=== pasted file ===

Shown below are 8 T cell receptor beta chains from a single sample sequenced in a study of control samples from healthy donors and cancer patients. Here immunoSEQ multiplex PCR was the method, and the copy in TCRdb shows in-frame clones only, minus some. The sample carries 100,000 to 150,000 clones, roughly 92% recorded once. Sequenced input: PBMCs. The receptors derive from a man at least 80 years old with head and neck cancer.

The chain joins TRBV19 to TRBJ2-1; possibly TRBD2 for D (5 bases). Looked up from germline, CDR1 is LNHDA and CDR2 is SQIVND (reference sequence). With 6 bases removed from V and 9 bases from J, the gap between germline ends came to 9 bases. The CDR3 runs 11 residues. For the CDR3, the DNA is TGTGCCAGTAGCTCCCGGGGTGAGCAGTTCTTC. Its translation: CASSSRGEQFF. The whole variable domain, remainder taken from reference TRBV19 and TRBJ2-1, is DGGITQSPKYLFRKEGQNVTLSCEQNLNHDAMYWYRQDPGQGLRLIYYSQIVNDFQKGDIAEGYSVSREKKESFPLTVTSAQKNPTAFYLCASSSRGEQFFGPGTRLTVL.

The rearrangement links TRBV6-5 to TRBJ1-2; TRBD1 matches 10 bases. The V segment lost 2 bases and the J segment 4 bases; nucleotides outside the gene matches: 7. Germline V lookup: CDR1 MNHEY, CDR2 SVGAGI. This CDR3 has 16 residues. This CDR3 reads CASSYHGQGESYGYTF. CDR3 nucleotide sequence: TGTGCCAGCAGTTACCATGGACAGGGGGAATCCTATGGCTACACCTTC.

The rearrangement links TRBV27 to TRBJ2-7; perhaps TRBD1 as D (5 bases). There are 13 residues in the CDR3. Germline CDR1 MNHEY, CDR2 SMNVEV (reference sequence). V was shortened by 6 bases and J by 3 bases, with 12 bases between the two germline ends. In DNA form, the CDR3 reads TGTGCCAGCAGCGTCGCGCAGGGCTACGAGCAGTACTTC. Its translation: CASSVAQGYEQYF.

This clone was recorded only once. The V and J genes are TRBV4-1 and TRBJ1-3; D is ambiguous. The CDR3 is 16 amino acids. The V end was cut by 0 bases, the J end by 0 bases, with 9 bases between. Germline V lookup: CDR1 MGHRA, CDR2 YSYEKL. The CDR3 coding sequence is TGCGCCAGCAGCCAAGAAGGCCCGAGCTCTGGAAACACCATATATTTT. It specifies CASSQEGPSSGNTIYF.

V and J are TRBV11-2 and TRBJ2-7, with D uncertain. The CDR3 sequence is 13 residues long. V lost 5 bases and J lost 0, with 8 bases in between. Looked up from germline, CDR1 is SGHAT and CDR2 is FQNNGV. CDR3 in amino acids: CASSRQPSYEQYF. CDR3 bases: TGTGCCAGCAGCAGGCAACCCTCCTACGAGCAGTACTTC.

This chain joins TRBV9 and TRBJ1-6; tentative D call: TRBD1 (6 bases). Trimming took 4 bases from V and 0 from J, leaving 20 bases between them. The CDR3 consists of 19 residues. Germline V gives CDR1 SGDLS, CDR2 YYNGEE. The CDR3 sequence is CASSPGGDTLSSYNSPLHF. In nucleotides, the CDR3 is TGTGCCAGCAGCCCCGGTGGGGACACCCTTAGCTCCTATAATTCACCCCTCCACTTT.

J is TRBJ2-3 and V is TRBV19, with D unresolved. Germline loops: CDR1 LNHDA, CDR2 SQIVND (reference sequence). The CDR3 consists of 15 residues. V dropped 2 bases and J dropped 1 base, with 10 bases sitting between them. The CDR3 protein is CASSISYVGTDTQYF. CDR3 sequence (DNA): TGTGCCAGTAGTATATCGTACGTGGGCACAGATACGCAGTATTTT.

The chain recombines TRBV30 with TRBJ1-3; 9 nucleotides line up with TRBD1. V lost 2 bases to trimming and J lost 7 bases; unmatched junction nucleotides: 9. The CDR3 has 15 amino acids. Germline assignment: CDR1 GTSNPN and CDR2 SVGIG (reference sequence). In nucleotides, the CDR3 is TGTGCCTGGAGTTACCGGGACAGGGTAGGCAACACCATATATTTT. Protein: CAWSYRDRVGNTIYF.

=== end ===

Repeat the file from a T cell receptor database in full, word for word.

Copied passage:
Shown below are 8 T cell receptor beta chains from a single sample sequenced in a study of control samples from healthy donors and cancer patients. Here immunoSEQ multiplex PCR was the method, and the copy in TCRdb shows in-frame clones only, minus some. The sample carries 100,000 to 150,000 clones, roughly 92% recorded once. Sequenced input: PBMCs. The receptors derive from a man at least 80 years old with head and neck cancer.

The chain joins TRBV19 to TRBJ2-1; possibly TRBD2 for D (5 bases). Looked up from germline, CDR1 is LNHDA and CDR2 is SQIVND (reference sequence). With 6 bases removed from V and 9 bases from J, the gap between germline ends came to 9 bases. The CDR3 runs 11 residues. For the CDR3, the DNA is TGTGCCAGTAGCTCCCGGGGTGAGCAGTTCTTC. Its translation: CASSSRGEQFF. The whole variable domain, remainder taken from reference TRBV19 and TRBJ2-1, is DGGITQSPKYLFRKEGQNVTLSCEQNLNHDAMYWYRQDPGQGLRLIYYSQIVNDFQKGDIAEGYSVSREKKESFPLTVTSAQKNPTAFYLCASSSRGEQFFGPGTRLTVL.

The rearrangement links TRBV6-5 to TRBJ1-2; TRBD1 matches 10 bases. The V segment lost 2 bases and the J segment 4 bases; nucleotides outside the gene matches: 7. Germline V lookup: CDR1 MNHEY, CDR2 SVGAGI. This CDR3 has 16 residues. This CDR3 reads CASSYHGQGESYGYTF. CDR3 nucleotide sequence: TGTGCCAGCAGTTACCATGGACAGGGGGAATCCTATGGCTACACCTTC.

The rearrangement links TRBV27 to TRBJ2-7; perhaps TRBD1 as D (5 bases). There are 13 residues in the CDR3. Germline CDR1 MNHEY, CDR2 SMNVEV (reference sequence). V was shortened by 6 bases and J by 3 bases, with 12 bases between the two germline ends. In DNA form, the CDR3 reads TGTGCCAGCAGCGTCGCGCAGGGCTACGAGCAGTACTTC. Its translation: CASSVAQGYEQYF.

This clone was recorded only once. The V and J genes are TRBV4-1 and TRBJ1-3; D is ambiguous. The CDR3 is 16 amino acids. The V end was cut by 0 bases, the J end by 0 bases, with 9 bases between. Germline V lookup: CDR1 MGHRA, CDR2 YSYEKL. The CDR3 coding sequence is TGCGCCAGCAGCCAAGAAGGCCCGAGCTCTGGAAACACCATATATTTT. It specifies CASSQEGPSSGNTIYF.

V and J are TRBV11-2 and TRBJ2-7, with D uncertain. The CDR3 sequence is 13 residues long. V lost 5 bases and J lost 0, with 8 bases in between. Looked up from germline, CDR1 is SGHAT and CDR2 is FQNNGV. CDR3 in amino acids: CASSRQPSYEQYF. CDR3 bases: TGTGCCAGCAGCAGGCAACCCTCCTACGAGCAGTACTTC.

This chain joins TRBV9 and TRBJ1-6; tentative D call: TRBD1 (6 bases). Trimming took 4 bases from V and 0 from J, leaving 20 bases between them. The CDR3 consists of 19 residues. Germline V gives CDR1 SGDLS, CDR2 YYNGEE. The CDR3 sequence is CASSPGGDTLSSYNSPLHF. In nucleotides, the CDR3 is TGTGCCAGCAGCCCCGGTGGGGACACCCTTAGCTCCTATAATTCACCCCTCCACTTT.

J is TRBJ2-3 and V is TRBV19, with D unresolved. Germline loops: CDR1 LNHDA, CDR2 SQIVND (reference sequence). The CDR3 consists of 15 residues. V dropped 2 bases and J dropped 1 base, with 10 bases sitting between them. The CDR3 protein is CASSISYVGTDTQYF. CDR3 sequence (DNA): TGTGCCAGTAGTATATCGTACGTGGGCACAGATACGCAGTATTTT.

The chain recombines TRBV30 with TRBJ1-3; 9 nucleotides line up with TRBD1. V lost 2 bases to trimming and J lost 7 bases; unmatched junction nucleotides: 9. The CDR3 has 15 amino acids. Germline assignment: CDR1 GTSNPN and CDR2 SVGIG (reference sequence). In nucleotides, the CDR3 is TGTGCCTGGAGTTACCGGGACAGGGTAGGCAACACCATATATTTT. Protein: CAWSYRDRVGNTIYF.